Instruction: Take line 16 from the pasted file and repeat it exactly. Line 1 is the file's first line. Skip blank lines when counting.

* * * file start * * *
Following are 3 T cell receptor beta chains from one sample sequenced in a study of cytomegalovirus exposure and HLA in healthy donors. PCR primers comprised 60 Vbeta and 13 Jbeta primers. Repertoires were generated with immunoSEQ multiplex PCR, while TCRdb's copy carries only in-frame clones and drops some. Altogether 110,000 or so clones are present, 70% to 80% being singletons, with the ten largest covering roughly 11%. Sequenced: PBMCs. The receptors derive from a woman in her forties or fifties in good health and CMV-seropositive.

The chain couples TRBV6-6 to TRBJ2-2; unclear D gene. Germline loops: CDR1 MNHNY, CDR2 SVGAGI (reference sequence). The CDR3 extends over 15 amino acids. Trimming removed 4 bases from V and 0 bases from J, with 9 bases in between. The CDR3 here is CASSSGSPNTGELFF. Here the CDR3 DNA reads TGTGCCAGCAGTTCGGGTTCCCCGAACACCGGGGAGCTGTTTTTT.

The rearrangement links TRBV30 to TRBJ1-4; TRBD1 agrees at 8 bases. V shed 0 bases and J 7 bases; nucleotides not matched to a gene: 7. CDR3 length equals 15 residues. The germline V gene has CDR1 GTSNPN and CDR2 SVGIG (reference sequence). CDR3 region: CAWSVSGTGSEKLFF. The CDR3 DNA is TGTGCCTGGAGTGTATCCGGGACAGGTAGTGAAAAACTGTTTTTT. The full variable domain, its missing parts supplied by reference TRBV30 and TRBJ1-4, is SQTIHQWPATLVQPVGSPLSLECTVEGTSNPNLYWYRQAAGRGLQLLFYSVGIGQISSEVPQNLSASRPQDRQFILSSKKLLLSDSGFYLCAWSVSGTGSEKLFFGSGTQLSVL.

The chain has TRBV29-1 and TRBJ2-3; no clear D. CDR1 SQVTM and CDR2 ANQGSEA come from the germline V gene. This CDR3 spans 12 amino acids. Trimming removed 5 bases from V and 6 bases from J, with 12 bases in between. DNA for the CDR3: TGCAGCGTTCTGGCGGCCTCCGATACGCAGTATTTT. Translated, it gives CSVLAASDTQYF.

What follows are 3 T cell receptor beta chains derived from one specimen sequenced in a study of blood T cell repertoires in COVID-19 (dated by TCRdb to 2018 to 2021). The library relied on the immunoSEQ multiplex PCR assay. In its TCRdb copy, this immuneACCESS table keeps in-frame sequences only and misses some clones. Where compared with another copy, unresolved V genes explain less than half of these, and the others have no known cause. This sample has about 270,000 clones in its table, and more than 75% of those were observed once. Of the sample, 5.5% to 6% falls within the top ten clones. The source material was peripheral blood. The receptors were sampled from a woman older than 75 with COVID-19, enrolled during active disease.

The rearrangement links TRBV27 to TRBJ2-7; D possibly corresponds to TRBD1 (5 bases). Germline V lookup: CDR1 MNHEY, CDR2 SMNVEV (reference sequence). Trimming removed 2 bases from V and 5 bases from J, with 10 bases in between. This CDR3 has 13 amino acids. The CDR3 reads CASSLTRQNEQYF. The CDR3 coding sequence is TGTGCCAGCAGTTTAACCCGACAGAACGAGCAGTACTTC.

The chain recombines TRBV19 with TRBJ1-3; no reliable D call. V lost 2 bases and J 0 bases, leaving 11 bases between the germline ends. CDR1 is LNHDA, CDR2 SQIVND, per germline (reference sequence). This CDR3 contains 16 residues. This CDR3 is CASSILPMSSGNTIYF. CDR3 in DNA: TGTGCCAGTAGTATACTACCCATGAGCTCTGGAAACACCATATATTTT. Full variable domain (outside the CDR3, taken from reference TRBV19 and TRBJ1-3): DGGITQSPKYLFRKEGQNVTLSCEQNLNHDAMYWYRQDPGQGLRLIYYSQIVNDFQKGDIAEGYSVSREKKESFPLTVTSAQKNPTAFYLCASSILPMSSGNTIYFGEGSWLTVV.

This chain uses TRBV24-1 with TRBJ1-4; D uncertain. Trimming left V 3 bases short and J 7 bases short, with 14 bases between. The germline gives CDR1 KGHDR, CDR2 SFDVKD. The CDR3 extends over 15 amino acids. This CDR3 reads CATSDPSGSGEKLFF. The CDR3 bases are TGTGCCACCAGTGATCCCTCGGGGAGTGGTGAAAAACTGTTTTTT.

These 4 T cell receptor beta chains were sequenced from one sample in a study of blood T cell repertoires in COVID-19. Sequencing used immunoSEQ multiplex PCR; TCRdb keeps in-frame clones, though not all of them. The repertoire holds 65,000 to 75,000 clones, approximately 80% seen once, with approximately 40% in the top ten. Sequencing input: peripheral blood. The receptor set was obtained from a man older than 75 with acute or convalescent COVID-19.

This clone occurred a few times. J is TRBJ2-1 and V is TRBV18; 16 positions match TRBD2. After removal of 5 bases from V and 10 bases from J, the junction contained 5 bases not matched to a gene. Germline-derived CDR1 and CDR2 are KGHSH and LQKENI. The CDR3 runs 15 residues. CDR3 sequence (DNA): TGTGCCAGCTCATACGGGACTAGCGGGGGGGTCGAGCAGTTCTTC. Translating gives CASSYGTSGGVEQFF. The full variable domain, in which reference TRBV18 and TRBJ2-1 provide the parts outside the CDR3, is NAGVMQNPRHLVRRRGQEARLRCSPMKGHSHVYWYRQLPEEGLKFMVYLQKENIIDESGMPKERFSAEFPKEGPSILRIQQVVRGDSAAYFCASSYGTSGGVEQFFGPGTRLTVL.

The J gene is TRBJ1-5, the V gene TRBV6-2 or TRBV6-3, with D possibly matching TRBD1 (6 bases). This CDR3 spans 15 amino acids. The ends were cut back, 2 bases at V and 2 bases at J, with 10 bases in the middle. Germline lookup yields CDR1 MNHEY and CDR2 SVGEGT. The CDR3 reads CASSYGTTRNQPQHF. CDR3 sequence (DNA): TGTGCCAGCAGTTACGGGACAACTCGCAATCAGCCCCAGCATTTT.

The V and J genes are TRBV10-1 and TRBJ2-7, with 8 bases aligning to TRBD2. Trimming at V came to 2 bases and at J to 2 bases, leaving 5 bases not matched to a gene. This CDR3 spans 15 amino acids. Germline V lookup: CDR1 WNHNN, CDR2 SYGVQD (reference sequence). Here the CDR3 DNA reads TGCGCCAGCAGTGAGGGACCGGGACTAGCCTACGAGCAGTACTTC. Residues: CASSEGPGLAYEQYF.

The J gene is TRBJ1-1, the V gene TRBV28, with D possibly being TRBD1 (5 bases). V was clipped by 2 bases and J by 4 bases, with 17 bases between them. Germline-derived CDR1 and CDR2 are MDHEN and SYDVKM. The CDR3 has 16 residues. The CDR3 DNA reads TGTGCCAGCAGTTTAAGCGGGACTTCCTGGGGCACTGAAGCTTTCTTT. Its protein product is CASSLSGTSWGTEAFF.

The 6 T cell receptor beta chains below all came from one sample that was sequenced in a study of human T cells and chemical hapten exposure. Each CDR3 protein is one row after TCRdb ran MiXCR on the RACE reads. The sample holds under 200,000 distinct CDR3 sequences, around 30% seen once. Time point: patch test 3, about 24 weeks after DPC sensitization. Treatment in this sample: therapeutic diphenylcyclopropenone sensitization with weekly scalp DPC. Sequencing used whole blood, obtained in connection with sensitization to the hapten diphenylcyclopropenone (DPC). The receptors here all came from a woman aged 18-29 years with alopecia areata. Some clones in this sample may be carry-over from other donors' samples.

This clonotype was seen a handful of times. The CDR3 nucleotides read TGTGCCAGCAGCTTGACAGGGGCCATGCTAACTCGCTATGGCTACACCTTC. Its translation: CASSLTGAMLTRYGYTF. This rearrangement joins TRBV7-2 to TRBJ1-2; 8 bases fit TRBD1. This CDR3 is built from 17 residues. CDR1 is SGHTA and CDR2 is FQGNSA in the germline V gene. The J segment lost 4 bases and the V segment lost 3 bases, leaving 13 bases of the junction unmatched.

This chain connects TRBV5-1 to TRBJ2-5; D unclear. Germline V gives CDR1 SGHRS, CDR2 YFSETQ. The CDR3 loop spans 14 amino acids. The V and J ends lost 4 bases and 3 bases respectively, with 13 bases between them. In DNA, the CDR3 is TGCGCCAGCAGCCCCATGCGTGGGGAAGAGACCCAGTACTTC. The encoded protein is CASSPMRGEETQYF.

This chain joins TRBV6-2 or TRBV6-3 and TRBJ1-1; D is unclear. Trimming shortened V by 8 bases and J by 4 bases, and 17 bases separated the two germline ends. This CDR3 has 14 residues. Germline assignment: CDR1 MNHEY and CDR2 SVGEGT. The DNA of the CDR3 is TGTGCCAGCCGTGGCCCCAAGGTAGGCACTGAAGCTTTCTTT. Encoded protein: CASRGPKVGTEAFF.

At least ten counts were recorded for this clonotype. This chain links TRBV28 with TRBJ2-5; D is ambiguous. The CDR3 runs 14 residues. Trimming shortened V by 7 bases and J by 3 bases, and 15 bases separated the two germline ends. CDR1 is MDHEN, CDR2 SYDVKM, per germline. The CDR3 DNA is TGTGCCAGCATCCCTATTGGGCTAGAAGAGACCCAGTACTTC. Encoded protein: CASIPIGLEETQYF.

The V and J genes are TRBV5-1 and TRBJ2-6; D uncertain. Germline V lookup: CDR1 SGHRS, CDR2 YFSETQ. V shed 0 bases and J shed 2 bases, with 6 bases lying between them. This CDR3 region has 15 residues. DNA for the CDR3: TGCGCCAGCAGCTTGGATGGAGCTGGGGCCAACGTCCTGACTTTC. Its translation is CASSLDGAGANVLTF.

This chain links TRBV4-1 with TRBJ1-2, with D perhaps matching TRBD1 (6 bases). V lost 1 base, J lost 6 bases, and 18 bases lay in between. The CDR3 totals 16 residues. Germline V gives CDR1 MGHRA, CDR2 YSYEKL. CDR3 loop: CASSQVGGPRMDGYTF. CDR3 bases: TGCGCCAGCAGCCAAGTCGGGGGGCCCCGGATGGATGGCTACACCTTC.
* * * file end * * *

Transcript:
This chain connects TRBV5-1 to TRBJ2-5; D unclear. Germline V gives CDR1 SGHRS, CDR2 YFSETQ. The CDR3 loop spans 14 amino acids. The V and J ends lost 4 bases and 3 bases respectively, with 13 bases between them. In DNA, the CDR3 is TGCGCCAGCAGCCCCATGCGTGGGGAAGAGACCCAGTACTTC. The encoded protein is CASSPMRGEETQYF.